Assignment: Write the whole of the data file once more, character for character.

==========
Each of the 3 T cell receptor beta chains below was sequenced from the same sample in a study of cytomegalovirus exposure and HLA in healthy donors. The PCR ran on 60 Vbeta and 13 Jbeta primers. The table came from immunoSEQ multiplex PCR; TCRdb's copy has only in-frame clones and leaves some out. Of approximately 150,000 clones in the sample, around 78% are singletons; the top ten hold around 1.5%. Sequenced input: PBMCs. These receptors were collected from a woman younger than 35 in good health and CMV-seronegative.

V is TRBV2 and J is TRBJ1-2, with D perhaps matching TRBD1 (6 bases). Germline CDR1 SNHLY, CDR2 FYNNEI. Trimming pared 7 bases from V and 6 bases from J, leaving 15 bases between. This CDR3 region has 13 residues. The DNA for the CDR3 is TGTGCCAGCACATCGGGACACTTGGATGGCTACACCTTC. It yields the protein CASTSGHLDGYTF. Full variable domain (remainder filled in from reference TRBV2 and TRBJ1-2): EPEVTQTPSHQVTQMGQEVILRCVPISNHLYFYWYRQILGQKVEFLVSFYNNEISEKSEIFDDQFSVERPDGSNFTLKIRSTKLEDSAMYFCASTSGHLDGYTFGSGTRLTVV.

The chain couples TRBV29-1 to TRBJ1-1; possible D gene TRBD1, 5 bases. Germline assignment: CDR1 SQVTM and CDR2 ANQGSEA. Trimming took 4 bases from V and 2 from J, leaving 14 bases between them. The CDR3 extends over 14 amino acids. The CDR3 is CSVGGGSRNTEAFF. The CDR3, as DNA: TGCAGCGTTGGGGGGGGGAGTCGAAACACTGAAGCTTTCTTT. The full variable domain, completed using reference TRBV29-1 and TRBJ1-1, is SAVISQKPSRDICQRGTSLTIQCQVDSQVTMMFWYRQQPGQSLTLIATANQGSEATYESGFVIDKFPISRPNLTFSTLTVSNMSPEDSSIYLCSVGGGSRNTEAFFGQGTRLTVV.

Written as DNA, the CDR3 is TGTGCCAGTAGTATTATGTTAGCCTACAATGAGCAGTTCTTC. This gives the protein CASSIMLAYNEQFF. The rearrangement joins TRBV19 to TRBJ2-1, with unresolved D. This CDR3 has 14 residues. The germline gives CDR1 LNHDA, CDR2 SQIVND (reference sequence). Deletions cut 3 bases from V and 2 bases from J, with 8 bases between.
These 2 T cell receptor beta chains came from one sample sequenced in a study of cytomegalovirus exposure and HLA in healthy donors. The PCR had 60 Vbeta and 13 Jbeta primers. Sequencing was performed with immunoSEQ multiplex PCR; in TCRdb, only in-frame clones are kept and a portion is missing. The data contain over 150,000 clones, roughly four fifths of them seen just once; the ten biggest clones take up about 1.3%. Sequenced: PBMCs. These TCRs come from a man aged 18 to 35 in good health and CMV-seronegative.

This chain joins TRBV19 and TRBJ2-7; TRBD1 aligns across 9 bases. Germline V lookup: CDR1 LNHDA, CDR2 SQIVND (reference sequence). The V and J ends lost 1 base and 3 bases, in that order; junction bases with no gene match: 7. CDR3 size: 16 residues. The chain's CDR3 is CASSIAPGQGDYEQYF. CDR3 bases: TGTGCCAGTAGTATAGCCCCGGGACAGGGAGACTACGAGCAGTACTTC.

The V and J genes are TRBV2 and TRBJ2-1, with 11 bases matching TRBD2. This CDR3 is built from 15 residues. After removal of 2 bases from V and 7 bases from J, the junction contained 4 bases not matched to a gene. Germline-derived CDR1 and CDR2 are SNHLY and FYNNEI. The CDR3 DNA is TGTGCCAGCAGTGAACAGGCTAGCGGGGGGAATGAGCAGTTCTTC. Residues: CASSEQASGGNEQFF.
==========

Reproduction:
Each of the 3 T cell receptor beta chains below was sequenced from the same sample in a study of cytomegalovirus exposure and HLA in healthy donors. The PCR ran on 60 Vbeta and 13 Jbeta primers. The table came from immunoSEQ multiplex PCR; TCRdb's copy has only in-frame clones and leaves some out. Of approximately 150,000 clones in the sample, around 78% are singletons; the top ten hold around 1.5%. Sequenced input: PBMCs. These receptors were collected from a woman younger than 35 in good health and CMV-seronegative.

V is TRBV2 and J is TRBJ1-2, with D perhaps matching TRBD1 (6 bases). Germline CDR1 SNHLY, CDR2 FYNNEI. Trimming pared 7 bases from V and 6 bases from J, leaving 15 bases between. This CDR3 region has 13 residues. The DNA for the CDR3 is TGTGCCAGCACATCGGGACACTTGGATGGCTACACCTTC. It yields the protein CASTSGHLDGYTF. Full variable domain (remainder filled in from reference TRBV2 and TRBJ1-2): EPEVTQTPSHQVTQMGQEVILRCVPISNHLYFYWYRQILGQKVEFLVSFYNNEISEKSEIFDDQFSVERPDGSNFTLKIRSTKLEDSAMYFCASTSGHLDGYTFGSGTRLTVV.

The chain couples TRBV29-1 to TRBJ1-1; possible D gene TRBD1, 5 bases. Germline assignment: CDR1 SQVTM and CDR2 ANQGSEA. Trimming took 4 bases from V and 2 from J, leaving 14 bases between them. The CDR3 extends over 14 amino acids. The CDR3 is CSVGGGSRNTEAFF. The CDR3, as DNA: TGCAGCGTTGGGGGGGGGAGTCGAAACACTGAAGCTTTCTTT. The full variable domain, completed using reference TRBV29-1 and TRBJ1-1, is SAVISQKPSRDICQRGTSLTIQCQVDSQVTMMFWYRQQPGQSLTLIATANQGSEATYESGFVIDKFPISRPNLTFSTLTVSNMSPEDSSIYLCSVGGGSRNTEAFFGQGTRLTVV.

Written as DNA, the CDR3 is TGTGCCAGTAGTATTATGTTAGCCTACAATGAGCAGTTCTTC. This gives the protein CASSIMLAYNEQFF. The rearrangement joins TRBV19 to TRBJ2-1, with unresolved D. This CDR3 has 14 residues. The germline gives CDR1 LNHDA, CDR2 SQIVND (reference sequence). Deletions cut 3 bases from V and 2 bases from J, with 8 bases between.
These 2 T cell receptor beta chains came from one sample sequenced in a study of cytomegalovirus exposure and HLA in healthy donors. The PCR had 60 Vbeta and 13 Jbeta primers. Sequencing was performed with immunoSEQ multiplex PCR; in TCRdb, only in-frame clones are kept and a portion is missing. The data contain over 150,000 clones, roughly four fifths of them seen just once; the ten biggest clones take up about 1.3%. Sequenced: PBMCs. These TCRs come from a man aged 18 to 35 in good health and CMV-seronegative.

This chain joins TRBV19 and TRBJ2-7; TRBD1 aligns across 9 bases. Germline V lookup: CDR1 LNHDA, CDR2 SQIVND (reference sequence). The V and J ends lost 1 base and 3 bases, in that order; junction bases with no gene match: 7. CDR3 size: 16 residues. The chain's CDR3 is CASSIAPGQGDYEQYF. CDR3 bases: TGTGCCAGTAGTATAGCCCCGGGACAGGGAGACTACGAGCAGTACTTC.

The V and J genes are TRBV2 and TRBJ2-1, with 11 bases matching TRBD2. This CDR3 is built from 15 residues. After removal of 2 bases from V and 7 bases from J, the junction contained 4 bases not matched to a gene. Germline-derived CDR1 and CDR2 are SNHLY and FYNNEI. The CDR3 DNA is TGTGCCAGCAGTGAACAGGCTAGCGGGGGGAATGAGCAGTTCTTC. Residues: CASSEQASGGNEQFF.